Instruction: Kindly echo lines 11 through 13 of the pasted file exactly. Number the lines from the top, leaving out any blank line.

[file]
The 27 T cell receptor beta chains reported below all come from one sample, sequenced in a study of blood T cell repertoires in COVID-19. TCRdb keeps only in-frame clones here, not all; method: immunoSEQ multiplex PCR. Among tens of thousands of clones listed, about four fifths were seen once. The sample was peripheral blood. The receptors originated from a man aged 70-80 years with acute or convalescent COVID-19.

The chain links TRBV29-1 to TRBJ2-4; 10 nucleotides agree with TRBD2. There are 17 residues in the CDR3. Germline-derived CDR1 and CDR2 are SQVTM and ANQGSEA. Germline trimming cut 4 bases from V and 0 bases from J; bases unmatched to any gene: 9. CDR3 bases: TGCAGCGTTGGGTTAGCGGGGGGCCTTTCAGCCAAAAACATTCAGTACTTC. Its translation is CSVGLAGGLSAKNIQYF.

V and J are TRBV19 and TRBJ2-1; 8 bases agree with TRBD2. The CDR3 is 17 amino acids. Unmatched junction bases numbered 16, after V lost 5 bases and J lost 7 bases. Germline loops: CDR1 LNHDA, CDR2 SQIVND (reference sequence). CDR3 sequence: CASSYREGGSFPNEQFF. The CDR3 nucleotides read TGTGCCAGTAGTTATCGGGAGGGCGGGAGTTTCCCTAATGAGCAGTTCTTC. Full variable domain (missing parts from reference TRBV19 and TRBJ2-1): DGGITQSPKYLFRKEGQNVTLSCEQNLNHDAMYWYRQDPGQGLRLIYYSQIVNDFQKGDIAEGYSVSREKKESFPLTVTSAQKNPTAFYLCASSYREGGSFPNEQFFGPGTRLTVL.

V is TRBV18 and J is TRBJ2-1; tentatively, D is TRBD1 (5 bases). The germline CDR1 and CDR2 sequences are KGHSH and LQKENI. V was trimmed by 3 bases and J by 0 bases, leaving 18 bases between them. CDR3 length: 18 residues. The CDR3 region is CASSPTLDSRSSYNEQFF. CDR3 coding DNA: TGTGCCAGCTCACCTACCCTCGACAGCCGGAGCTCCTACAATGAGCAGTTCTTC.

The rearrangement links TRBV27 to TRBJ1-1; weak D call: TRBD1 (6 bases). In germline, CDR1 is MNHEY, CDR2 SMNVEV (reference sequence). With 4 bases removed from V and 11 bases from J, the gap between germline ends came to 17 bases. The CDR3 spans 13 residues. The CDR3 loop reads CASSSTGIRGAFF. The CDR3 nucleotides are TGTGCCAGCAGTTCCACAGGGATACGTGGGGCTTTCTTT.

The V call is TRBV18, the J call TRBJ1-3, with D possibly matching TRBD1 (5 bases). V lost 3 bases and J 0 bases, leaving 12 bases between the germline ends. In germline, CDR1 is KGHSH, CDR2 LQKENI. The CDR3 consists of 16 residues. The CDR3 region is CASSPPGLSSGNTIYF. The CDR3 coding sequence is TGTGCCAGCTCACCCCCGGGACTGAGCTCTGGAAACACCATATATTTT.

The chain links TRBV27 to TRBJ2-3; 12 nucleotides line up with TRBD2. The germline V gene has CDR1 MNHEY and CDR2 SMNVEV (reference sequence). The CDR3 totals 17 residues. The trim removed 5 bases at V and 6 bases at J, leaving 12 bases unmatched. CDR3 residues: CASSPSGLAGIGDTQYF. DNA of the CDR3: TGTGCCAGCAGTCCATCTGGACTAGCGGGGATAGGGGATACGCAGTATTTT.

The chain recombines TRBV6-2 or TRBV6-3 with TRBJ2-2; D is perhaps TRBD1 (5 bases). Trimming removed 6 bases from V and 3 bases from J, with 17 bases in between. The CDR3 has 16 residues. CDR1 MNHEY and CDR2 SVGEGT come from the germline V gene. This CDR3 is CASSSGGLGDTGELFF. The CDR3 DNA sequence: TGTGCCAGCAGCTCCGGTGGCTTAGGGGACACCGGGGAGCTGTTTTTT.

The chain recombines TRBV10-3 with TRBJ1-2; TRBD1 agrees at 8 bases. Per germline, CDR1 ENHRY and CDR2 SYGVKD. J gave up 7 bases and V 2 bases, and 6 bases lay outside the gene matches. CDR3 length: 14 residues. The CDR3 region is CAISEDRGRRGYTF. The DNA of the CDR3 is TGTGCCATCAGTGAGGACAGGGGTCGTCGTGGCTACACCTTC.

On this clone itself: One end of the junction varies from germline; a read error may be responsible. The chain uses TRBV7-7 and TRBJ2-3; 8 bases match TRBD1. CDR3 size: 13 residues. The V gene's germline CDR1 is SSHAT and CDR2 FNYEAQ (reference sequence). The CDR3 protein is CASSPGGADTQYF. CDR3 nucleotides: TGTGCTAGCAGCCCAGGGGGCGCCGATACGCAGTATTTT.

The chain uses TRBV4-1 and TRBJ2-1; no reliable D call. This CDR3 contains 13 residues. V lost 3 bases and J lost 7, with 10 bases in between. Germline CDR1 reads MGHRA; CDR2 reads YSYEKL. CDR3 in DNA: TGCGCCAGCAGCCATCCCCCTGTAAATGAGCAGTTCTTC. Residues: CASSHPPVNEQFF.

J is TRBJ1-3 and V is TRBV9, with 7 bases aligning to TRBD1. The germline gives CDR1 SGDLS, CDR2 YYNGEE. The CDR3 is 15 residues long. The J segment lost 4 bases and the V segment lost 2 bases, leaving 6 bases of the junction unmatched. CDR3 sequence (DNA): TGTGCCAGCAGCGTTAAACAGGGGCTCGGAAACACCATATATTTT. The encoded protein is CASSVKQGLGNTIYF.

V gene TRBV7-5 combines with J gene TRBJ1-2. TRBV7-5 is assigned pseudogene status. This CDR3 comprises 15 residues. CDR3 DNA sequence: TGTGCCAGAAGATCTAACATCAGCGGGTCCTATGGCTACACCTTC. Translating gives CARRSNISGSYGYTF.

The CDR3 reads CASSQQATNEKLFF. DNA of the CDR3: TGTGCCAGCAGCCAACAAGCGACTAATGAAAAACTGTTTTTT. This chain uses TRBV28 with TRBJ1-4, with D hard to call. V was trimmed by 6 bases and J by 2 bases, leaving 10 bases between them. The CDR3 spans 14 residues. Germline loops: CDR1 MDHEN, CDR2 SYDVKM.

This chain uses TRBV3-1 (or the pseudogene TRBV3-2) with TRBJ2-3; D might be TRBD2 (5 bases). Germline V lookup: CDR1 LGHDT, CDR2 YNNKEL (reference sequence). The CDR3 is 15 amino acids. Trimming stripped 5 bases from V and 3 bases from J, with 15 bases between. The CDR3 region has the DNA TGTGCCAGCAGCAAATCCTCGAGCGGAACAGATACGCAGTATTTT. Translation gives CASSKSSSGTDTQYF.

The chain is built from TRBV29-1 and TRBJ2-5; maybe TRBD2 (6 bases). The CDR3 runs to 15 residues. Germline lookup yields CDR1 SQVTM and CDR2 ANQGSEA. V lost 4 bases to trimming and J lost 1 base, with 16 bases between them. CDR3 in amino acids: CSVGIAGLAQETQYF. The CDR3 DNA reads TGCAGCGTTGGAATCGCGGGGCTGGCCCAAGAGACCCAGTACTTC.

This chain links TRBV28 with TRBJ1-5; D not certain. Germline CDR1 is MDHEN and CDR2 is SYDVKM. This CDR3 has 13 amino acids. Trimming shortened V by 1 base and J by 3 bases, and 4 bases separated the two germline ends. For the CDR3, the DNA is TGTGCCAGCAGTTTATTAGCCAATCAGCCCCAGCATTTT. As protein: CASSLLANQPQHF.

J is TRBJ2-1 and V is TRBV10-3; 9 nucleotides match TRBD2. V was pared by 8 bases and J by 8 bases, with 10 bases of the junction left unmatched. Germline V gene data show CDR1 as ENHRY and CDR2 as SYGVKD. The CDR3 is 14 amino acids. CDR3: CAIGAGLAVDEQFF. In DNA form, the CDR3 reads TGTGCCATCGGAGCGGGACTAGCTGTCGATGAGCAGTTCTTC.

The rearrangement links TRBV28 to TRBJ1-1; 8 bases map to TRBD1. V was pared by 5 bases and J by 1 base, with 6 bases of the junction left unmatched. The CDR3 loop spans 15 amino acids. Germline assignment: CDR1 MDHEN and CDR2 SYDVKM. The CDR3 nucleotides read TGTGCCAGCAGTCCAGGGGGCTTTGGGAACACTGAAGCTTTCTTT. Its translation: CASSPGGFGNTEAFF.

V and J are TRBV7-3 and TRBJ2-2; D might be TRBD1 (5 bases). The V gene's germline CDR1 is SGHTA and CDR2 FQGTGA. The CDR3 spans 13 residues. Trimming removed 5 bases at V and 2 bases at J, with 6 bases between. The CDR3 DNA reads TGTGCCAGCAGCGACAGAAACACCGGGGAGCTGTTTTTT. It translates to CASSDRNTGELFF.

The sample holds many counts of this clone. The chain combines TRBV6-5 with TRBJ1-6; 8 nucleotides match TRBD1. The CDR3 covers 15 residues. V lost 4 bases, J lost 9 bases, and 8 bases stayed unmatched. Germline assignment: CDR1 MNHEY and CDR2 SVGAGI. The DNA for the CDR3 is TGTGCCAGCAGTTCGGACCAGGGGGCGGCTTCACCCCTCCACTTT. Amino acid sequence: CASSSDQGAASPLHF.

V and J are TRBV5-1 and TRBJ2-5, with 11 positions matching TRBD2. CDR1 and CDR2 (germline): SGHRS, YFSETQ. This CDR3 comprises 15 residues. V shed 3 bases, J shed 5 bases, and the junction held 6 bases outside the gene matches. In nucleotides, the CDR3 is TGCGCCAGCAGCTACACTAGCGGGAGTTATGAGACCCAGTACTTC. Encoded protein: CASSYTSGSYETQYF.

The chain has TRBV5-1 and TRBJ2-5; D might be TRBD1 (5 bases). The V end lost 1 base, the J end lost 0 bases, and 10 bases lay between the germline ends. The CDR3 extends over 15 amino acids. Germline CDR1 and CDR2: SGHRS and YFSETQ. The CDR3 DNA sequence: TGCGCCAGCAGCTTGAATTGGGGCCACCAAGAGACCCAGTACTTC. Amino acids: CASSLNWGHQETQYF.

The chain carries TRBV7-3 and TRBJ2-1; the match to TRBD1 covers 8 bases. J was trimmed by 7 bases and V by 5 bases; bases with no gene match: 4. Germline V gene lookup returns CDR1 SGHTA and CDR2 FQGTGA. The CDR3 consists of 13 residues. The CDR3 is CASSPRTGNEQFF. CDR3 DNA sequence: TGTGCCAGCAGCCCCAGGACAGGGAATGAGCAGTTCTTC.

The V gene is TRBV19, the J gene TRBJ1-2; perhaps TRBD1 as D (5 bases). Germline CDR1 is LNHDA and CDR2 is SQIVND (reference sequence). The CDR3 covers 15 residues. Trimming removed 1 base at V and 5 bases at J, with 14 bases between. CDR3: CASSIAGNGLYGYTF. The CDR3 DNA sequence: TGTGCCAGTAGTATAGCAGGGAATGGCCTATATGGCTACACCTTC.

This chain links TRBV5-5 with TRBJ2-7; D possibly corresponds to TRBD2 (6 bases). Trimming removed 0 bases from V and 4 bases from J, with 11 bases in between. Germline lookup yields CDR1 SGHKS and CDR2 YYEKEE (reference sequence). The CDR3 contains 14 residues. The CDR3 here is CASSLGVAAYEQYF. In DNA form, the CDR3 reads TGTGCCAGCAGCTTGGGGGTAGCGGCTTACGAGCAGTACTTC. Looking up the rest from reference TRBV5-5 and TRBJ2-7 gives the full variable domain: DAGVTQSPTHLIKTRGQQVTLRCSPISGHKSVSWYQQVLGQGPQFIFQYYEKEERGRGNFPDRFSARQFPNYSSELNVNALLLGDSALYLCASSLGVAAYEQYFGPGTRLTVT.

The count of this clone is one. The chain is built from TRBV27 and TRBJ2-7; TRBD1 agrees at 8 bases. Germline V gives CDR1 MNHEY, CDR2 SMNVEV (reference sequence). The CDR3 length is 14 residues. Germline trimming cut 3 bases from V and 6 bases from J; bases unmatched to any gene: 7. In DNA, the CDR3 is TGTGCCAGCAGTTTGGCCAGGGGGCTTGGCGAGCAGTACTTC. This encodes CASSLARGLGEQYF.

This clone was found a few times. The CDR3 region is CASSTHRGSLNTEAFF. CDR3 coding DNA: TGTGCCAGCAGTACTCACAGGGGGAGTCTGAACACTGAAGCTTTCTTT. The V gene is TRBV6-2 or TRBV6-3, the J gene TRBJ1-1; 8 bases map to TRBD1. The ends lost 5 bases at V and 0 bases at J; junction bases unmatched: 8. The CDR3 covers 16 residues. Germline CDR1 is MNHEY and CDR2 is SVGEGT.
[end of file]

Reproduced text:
The chain uses TRBV4-1 and TRBJ2-1; no reliable D call. This CDR3 contains 13 residues. V lost 3 bases and J lost 7, with 10 bases in between. Germline CDR1 reads MGHRA; CDR2 reads YSYEKL. CDR3 in DNA: TGCGCCAGCAGCCATCCCCCTGTAAATGAGCAGTTCTTC. Residues: CASSHPPVNEQFF.

J is TRBJ1-3 and V is TRBV9, with 7 bases aligning to TRBD1. The germline gives CDR1 SGDLS, CDR2 YYNGEE. The CDR3 is 15 residues long. The J segment lost 4 bases and the V segment lost 2 bases, leaving 6 bases of the junction unmatched. CDR3 sequence (DNA): TGTGCCAGCAGCGTTAAACAGGGGCTCGGAAACACCATATATTTT. The encoded protein is CASSVKQGLGNTIYF.

V gene TRBV7-5 combines with J gene TRBJ1-2. TRBV7-5 is assigned pseudogene status. This CDR3 comprises 15 residues. CDR3 DNA sequence: TGTGCCAGAAGATCTAACATCAGCGGGTCCTATGGCTACACCTTC. Translating gives CARRSNISGSYGYTF.